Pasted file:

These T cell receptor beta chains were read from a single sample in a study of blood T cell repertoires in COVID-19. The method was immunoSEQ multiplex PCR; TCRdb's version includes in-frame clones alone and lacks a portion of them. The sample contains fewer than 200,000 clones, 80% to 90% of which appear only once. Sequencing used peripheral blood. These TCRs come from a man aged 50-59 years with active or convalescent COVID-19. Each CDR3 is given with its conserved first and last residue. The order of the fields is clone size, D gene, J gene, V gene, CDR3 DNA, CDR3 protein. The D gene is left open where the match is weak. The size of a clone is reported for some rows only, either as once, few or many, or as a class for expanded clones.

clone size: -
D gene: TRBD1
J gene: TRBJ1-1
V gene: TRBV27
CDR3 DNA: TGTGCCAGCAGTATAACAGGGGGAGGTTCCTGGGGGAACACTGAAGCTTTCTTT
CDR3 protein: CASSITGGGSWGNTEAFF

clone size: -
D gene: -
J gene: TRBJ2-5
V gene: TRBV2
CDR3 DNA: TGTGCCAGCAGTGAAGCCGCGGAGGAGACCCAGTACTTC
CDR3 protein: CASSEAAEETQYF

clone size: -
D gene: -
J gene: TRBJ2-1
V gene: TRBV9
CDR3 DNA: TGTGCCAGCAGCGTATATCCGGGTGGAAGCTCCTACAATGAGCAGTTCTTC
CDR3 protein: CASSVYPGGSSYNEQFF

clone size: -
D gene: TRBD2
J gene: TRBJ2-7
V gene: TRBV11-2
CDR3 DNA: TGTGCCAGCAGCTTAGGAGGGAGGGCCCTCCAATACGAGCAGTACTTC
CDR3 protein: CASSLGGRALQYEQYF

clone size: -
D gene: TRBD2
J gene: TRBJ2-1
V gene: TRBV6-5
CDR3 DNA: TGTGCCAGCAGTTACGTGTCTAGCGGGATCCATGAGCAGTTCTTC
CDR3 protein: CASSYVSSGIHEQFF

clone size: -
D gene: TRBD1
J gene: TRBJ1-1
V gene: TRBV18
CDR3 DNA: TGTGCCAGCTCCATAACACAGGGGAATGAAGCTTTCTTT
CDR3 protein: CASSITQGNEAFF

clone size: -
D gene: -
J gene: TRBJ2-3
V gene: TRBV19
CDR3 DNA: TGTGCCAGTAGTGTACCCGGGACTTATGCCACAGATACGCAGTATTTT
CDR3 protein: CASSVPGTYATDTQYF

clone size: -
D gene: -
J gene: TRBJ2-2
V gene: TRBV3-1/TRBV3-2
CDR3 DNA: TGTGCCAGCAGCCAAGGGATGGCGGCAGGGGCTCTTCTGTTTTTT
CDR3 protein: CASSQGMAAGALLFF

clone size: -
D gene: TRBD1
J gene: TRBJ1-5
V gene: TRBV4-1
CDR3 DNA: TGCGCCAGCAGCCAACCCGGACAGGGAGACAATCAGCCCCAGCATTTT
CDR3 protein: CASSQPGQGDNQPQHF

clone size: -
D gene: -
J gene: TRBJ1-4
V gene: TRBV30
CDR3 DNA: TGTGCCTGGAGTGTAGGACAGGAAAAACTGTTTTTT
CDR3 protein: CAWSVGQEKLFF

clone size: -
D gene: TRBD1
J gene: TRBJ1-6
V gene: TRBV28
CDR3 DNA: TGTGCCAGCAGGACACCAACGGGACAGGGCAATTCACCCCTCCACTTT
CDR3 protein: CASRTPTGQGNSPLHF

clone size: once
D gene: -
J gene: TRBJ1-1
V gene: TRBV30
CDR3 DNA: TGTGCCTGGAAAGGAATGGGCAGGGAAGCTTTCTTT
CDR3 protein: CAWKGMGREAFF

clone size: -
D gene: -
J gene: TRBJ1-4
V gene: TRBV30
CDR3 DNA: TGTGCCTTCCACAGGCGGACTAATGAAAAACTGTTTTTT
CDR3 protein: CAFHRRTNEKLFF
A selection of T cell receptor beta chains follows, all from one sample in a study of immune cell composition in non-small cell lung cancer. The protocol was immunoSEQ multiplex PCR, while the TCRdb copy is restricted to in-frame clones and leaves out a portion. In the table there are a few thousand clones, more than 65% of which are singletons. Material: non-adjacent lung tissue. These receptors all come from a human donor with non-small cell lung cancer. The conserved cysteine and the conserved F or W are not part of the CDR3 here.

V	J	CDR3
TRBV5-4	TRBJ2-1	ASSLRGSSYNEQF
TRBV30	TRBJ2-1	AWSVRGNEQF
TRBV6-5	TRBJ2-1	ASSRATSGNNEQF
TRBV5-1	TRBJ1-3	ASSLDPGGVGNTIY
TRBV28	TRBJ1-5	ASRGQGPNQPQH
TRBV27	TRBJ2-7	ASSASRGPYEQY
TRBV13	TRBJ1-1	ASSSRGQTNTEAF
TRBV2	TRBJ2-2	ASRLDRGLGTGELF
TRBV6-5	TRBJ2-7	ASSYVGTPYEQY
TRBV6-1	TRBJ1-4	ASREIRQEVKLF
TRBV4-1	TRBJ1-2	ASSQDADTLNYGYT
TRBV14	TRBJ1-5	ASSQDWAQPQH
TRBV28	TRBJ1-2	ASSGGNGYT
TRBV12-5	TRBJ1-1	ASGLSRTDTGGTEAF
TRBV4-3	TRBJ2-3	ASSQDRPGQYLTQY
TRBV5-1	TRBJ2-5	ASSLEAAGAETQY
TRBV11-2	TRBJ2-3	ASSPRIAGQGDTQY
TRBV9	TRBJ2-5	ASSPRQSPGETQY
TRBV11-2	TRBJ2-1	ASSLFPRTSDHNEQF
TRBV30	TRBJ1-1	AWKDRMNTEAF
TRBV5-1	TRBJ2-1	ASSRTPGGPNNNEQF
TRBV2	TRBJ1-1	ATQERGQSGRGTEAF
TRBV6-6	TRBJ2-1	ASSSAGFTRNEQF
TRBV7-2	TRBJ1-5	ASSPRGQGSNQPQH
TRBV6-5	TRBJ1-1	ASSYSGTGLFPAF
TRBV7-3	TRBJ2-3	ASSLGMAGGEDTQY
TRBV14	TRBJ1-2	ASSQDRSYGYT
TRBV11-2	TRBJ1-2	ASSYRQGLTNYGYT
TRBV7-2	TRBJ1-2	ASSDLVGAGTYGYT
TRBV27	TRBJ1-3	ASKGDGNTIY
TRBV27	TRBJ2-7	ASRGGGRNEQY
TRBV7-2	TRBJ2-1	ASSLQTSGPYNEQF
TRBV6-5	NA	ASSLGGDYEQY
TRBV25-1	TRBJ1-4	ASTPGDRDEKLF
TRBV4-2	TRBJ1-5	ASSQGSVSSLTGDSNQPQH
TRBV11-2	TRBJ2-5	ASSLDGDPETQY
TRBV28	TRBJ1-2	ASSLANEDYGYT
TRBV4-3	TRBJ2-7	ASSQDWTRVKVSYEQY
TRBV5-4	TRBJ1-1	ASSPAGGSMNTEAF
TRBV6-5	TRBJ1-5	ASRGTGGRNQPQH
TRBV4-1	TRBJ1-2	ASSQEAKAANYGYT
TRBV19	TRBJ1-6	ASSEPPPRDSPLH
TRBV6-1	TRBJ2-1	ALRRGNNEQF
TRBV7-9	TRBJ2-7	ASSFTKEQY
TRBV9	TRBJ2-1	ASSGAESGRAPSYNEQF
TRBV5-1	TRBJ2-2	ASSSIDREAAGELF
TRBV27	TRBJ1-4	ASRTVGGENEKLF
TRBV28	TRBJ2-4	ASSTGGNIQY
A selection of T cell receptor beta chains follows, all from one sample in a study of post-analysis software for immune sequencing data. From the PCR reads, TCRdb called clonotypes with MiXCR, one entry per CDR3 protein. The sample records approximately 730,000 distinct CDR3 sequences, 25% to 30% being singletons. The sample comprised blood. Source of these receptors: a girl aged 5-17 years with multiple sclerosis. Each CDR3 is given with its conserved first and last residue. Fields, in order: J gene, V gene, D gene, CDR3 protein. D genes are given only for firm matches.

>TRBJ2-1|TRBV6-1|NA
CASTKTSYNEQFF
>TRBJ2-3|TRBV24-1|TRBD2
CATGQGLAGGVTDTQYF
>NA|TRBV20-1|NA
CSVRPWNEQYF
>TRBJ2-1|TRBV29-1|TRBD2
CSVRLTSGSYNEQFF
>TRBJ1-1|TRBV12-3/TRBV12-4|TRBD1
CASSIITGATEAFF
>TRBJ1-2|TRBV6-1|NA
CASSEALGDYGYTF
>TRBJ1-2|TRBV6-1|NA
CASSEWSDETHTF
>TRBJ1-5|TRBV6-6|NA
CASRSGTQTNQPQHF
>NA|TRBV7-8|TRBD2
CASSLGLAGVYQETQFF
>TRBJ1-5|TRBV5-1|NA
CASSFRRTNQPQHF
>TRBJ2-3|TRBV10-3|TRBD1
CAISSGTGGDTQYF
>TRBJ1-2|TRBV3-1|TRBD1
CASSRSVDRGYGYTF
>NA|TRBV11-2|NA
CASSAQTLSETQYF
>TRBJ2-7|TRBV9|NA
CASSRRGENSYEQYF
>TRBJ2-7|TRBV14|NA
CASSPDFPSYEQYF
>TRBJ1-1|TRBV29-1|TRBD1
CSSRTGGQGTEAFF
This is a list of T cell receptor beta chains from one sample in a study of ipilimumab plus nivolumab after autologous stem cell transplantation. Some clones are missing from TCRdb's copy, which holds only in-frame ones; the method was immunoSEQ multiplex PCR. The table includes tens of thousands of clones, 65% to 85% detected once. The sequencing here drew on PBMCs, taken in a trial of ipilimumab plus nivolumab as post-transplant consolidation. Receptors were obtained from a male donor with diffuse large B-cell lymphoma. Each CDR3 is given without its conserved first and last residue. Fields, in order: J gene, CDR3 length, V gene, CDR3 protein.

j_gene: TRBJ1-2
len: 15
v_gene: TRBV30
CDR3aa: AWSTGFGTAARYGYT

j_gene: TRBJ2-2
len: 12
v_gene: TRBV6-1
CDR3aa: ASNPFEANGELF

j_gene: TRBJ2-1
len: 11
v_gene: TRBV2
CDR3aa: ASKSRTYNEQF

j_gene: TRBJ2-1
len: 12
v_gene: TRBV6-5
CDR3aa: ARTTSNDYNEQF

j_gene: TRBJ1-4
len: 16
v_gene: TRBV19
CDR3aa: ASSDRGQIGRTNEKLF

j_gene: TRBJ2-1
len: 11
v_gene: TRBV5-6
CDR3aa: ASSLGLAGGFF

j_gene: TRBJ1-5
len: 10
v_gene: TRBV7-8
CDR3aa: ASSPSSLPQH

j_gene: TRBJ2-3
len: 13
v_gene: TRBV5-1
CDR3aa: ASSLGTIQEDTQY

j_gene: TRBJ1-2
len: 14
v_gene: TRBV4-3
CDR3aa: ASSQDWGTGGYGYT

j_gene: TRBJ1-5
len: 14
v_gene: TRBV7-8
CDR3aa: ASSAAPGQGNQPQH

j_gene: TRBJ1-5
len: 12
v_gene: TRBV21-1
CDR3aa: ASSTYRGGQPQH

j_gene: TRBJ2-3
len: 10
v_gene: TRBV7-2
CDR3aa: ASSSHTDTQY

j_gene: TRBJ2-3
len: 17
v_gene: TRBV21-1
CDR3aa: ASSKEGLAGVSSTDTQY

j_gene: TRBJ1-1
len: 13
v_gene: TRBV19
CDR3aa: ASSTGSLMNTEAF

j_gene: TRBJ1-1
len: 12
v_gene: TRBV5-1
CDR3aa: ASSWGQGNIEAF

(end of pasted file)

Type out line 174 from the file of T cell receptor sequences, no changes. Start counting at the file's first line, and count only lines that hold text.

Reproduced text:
v_gene: TRBV2